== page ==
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Old 09-02-2018, 07:57 PM   #21
llonen
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Default Re: "overvolting" transmitters for more power

If you are getting around 40 volts on the scope, assuming you have everything setup correctly and you are reading from the waveform peak to peak I would say your measurement sounds about right, I have just set this up in the workshop and I would suggest your HT is putting out around 3.2 to 4 watts in its current condition.

Last edited by llonen; 09-02-2018 at 08:38 PM..
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Old 09-03-2018, 12:58 AM   #22
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Default Re: "overvolting" transmitters for more power

Okay, this is baffling me.

I'm using my 2440 that has measurements. Getting ~15.7 volts P-P with:

HT -> Coax -> T (on the scope) -> the stock rubber ducky antenna

This would translate to only 0.62W if the rubber ducky is at 50Ω. But anyway, 15.7V, this is a very interesting piece of data I collected as I learn more about radios...Interesting since the power source is 11.5V or so.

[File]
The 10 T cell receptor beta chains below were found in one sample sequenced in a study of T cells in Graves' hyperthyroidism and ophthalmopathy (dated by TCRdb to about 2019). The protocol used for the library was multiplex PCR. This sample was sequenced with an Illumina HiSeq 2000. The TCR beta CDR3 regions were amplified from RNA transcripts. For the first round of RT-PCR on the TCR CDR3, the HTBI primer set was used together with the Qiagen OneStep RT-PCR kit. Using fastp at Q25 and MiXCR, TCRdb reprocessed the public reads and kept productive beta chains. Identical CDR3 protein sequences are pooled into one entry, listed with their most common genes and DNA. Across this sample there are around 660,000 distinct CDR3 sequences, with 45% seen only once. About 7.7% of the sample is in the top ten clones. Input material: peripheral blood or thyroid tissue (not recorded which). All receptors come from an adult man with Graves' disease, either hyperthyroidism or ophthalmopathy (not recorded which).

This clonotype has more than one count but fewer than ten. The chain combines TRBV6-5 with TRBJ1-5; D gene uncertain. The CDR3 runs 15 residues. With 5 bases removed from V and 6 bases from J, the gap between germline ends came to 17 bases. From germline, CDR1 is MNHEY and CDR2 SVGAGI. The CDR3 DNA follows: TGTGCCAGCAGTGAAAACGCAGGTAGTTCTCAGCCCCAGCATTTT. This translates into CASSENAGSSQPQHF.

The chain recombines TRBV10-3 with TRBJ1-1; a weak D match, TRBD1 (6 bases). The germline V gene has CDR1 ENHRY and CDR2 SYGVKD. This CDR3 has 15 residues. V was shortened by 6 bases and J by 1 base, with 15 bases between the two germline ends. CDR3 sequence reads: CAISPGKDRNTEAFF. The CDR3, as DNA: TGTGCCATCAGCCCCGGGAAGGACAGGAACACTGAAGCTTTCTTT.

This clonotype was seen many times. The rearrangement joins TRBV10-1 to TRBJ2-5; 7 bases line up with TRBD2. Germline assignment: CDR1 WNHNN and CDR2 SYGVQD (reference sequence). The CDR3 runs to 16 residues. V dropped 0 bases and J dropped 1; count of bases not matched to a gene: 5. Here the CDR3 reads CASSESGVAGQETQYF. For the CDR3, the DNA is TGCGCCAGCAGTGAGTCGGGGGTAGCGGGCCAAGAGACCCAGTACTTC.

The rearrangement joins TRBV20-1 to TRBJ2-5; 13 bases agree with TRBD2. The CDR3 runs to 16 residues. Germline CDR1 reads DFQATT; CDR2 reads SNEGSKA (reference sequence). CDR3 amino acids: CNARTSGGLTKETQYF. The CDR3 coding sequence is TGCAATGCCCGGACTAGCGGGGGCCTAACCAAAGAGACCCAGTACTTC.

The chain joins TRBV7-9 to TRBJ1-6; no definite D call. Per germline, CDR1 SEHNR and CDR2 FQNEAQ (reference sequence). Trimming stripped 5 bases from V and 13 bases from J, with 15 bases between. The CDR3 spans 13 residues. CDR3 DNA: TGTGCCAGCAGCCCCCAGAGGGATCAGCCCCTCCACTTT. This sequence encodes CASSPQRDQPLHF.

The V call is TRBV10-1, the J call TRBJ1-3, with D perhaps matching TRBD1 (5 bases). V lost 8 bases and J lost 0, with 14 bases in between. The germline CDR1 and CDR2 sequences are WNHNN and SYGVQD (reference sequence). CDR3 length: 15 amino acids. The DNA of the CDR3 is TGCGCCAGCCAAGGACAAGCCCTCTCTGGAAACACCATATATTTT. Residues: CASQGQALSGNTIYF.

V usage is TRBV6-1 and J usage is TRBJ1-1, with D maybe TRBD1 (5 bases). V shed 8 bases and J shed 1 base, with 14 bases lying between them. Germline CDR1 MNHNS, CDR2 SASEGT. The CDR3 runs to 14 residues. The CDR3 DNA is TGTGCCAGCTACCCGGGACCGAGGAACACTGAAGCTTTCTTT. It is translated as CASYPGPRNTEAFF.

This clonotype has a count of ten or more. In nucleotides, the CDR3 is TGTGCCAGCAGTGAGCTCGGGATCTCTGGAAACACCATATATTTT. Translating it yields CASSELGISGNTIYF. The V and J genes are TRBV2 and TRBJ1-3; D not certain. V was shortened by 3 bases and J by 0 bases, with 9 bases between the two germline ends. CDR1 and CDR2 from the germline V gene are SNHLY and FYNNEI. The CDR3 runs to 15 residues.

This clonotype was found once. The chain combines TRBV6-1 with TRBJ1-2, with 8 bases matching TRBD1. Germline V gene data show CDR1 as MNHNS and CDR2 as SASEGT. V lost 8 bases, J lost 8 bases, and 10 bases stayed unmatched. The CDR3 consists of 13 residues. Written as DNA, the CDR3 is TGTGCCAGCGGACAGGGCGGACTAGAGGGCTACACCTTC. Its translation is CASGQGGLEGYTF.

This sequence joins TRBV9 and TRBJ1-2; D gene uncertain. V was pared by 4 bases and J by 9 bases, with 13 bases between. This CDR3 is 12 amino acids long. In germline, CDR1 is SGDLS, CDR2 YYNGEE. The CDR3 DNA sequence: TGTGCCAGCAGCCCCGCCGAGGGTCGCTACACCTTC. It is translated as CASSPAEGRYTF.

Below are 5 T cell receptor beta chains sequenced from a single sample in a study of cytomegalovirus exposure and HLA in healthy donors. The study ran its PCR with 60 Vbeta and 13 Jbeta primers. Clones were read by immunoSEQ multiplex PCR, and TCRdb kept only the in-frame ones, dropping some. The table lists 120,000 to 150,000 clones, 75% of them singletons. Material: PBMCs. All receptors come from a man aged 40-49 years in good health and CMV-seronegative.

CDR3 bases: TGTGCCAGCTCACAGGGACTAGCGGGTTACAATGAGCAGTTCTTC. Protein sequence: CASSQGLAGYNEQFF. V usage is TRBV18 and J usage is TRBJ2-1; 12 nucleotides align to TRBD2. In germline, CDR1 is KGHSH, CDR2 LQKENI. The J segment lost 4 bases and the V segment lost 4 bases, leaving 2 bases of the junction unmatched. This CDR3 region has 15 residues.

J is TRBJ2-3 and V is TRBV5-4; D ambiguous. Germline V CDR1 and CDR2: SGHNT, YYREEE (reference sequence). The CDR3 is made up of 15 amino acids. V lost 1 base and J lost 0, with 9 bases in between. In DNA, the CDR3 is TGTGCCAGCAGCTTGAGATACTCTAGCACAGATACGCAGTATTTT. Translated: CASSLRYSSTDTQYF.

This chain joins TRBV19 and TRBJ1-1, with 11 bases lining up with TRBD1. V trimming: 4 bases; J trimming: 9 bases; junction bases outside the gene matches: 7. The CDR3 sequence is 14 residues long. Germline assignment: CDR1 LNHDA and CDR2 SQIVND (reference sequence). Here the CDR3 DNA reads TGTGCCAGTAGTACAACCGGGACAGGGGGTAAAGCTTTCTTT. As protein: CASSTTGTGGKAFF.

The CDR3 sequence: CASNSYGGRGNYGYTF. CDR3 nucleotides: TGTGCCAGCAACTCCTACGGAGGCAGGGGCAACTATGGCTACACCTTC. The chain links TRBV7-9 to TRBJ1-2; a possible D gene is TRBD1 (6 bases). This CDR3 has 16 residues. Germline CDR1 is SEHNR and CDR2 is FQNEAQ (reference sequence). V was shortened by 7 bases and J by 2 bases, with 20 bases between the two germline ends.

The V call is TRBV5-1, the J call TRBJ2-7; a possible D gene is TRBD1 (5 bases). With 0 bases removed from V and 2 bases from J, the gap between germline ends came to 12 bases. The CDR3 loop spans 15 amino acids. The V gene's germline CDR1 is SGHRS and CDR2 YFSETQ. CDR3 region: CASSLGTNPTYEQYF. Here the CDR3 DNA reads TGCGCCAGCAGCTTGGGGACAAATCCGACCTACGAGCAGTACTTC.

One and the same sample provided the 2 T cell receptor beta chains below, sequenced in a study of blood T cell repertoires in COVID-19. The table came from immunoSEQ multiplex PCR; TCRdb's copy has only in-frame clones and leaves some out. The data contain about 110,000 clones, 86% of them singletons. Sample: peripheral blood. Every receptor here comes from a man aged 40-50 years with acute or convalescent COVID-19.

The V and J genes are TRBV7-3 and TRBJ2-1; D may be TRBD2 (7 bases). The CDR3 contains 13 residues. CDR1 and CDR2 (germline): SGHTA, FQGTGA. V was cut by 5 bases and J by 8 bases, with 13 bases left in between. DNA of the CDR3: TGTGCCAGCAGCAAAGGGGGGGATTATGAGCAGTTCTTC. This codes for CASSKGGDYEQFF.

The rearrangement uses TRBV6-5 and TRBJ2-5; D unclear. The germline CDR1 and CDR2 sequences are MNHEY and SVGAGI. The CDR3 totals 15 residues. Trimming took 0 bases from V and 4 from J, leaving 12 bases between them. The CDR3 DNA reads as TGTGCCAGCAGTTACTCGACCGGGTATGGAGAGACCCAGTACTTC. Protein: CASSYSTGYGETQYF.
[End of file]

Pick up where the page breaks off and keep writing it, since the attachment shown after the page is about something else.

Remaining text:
BUT WAIT... that was on low power!

Now...testing on high power... 40 volts P-P!!! THIS now is clearly 4W...

Interesting...very interesting. Now I need to see if a dummy load has the same behavior.

But still, this was expected - over voltage = higher power output... now the question is... this Kenwood Trio...when can I expect this radio to die?

Last edited by eccerr0r; 09-03-2018 at 01:06 AM..
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Old 09-03-2018, 01:18 AM   #23
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Default Re: "overvolting" transmitters for more power

And I tried to transmit at low power (0.6W) into an Ethernet "cheapernet" terminator, which is a 50Ω resistor -- The voltage is only 11.6V P-P which is now close to battery voltage. This would mean about 330mW is being dissipated in that terminator.

Weird... back to the drawing table at trying to understand this behavior despite being off-topic.
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Old 09-03-2018, 01:43 AM   #24
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Default Re: "overvolting" transmitters for more power

There seems to be an oddity with the way I arrived at the values in my last post (it was 2am in the morning) anyways I have just setup on the bench a 2.5 watt 50mhz signal from a FT690 as I don't have anything on 2 meters that puts out less than 50 watts. This was fed into an absorption watt meter (no through line attenuator) which displayed the expected 2.5 watts (about right for the FT690) a feed was teed off and taken to a scope and the waveform produced 11.2 volts peak to peak. So if you are getting 40 volts then either your HT is putting out around 40 watts (very doubtful) or there is an oddity in your measurement, you need a non reactive 50 ohm load when making these measurements not an antenna.

Last edited by llonen; 09-03-2018 at 02:03 AM..